By Jarrod Musick, Client Wealth Strategist, CFP®
"To be trusted is a greater compliment than to be loved." - George MacDonald
When we are thinking about creating or updating estate plans, we think about the people involved. Our families who need the plan to ensure their lives continue on. Key professionals like our attorney and CPA who we rely on to make sure the plan actually works when needed. We think about ourselves as we are either incapacitated or dead if these plans need to be used. But the people who usually come up last in our thinking are those we lean on to carry out our wishes. Our powers of attorney, trustees, and guardians will make or break our plans.
There are four key roles that need to be filled in your estate plan
Power of Attorney
Your Power of Attorney or POA can be created in a variety of ways but generally they fall into two categories, the full and the limited. A full power of attorney is usually granted to a spouse or partner in the event of your death or incapacity and allows them to legally act as you in everything. So they can make financial decisions for all of your assets and make major changes as needed. You typically don’t grant a full POA during your lifetime but will instead grant a variety of limited POAs for specific needs. You set the limits on the POA but they can be in place to make specific types of financial decisions or undertake specific actions like fixing clerical errors in contracts. In most cases you will have a financial power of attorney that grants authority to someone else if you are temporarily incapacitated and these are usually triggered when the incapacity occurs.
When you are thinking about appointing someone as your POA, selecting someone with high integrity who has the ability to undertake the responsibility of the specific situation you need them for is important. This person may be part of your family or they may not, the skills you need should take priority when making your choice.
TL;DR - A POA empowers someone else to make legally binding decisions for you, choose carefully.
Medical Power of Attorney
A medical POA is a form of limited POA and the limit is that the power you are granting is specific to oversight of your medical care. We break this out separately because it is a very important person to select. Your medical power of attorney should be someone who is able to make decisions under emotional strain and having some medical knowledge can also be helpful. Many times this person is making decisions when you have had a sudden injury or serious illness and they have had little time to prepare for what they are asked to do. Someone who is cool under pressure and strain is usually a great choice.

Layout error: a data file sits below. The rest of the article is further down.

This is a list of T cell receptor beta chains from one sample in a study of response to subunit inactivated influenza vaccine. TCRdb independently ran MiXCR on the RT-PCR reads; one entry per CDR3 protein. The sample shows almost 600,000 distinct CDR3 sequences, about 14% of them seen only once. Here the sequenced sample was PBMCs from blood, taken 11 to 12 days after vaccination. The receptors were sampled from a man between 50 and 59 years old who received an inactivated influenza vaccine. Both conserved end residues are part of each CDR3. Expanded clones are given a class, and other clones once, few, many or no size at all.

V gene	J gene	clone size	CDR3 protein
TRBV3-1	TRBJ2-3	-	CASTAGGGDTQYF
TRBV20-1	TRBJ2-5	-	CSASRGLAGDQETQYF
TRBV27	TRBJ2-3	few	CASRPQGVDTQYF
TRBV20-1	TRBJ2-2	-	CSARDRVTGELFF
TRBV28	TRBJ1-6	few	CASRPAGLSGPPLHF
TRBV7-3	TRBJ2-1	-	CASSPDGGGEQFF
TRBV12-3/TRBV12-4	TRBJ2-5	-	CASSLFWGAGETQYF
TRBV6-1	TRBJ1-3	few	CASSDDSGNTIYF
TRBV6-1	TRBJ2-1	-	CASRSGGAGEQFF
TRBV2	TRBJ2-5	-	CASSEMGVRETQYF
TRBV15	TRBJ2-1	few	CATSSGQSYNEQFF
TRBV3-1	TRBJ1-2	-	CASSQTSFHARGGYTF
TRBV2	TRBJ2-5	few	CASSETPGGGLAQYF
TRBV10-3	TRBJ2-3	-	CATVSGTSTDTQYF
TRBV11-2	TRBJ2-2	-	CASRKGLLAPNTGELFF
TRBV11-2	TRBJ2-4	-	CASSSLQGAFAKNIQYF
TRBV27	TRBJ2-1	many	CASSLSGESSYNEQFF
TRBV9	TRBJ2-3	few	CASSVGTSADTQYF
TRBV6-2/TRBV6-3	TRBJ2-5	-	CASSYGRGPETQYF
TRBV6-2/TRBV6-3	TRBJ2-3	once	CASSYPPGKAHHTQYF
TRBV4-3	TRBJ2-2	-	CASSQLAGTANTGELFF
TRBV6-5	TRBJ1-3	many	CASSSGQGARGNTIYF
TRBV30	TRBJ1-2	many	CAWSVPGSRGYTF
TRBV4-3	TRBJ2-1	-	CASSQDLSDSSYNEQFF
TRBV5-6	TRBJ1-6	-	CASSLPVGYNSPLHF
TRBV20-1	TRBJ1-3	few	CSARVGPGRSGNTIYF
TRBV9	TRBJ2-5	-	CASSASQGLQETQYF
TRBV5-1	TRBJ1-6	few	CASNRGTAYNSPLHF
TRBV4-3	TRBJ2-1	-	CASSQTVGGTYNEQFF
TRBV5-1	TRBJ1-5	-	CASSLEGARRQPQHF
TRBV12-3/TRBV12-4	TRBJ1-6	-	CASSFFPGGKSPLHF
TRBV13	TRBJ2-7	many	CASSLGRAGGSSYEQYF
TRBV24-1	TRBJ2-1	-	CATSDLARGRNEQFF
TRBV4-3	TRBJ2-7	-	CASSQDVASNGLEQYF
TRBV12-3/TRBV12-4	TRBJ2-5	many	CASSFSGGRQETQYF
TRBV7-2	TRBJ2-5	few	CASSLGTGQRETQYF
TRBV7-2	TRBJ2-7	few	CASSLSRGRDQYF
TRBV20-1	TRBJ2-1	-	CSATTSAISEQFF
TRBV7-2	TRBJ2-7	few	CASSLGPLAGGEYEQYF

TL;DR - Choose someone who remains calm when others are losing their cool.
A trustee is often similar to an executor of a will in that they are asked to implement the rules of a legal document as written. In the case of a trust this person is asked to oversee assets, distributions, and various other requirements specific to your trust. As we continue to beat the same drum, look for someone with the skills to do what you need for your specific trust. A complex family trust that is charged with overseeing the ongoing operation of several businesses is a vastly different task than overseeing liquid assets for a minor child. Trustees can also be compensated for their work if the task is significant.
TL;DR - A trustee’s role is unique to the specific trust, choose one that can do what you need.
A guardian may be the most emotional choice you make in your estate plan. They will be the person who takes care of your child. Choosing someone who will love your child as you do and who will raise them how you want them to be raised is a very difficult choice to make. Be sure to think about where your choice for guardian will live and where you want your child to be as this can be a sensitive area beyond just thinking about who the best caregiver will be. Your guardian and the trustee for your child’s assets are not usually the same person so be sure to think about how they will or won’t be able to work together for your child.
TL;DR - A difficult choice but maybe the most important one you make.
One last but not so minor point, before you write all these people into your plan be sure to ask them whether they are willing to serve in the role you would like to have them in. They can always decline if they feel that they don’t have the time or the skills needed, but it is important to make sure that you are in agreement before writing them in.
Estate planning is never a project that we look forward to, but doing it correctly keeps you and your family protected whatever may come.
Important note and disclosure: This article is intended to be informational in nature; it should not be used as the basis for investment decisions. You should seek the advice of an investment professional who understands your particular situation before making any decisions. Investments are subject to risks, including loss of principal. Past returns are not indicative of future results.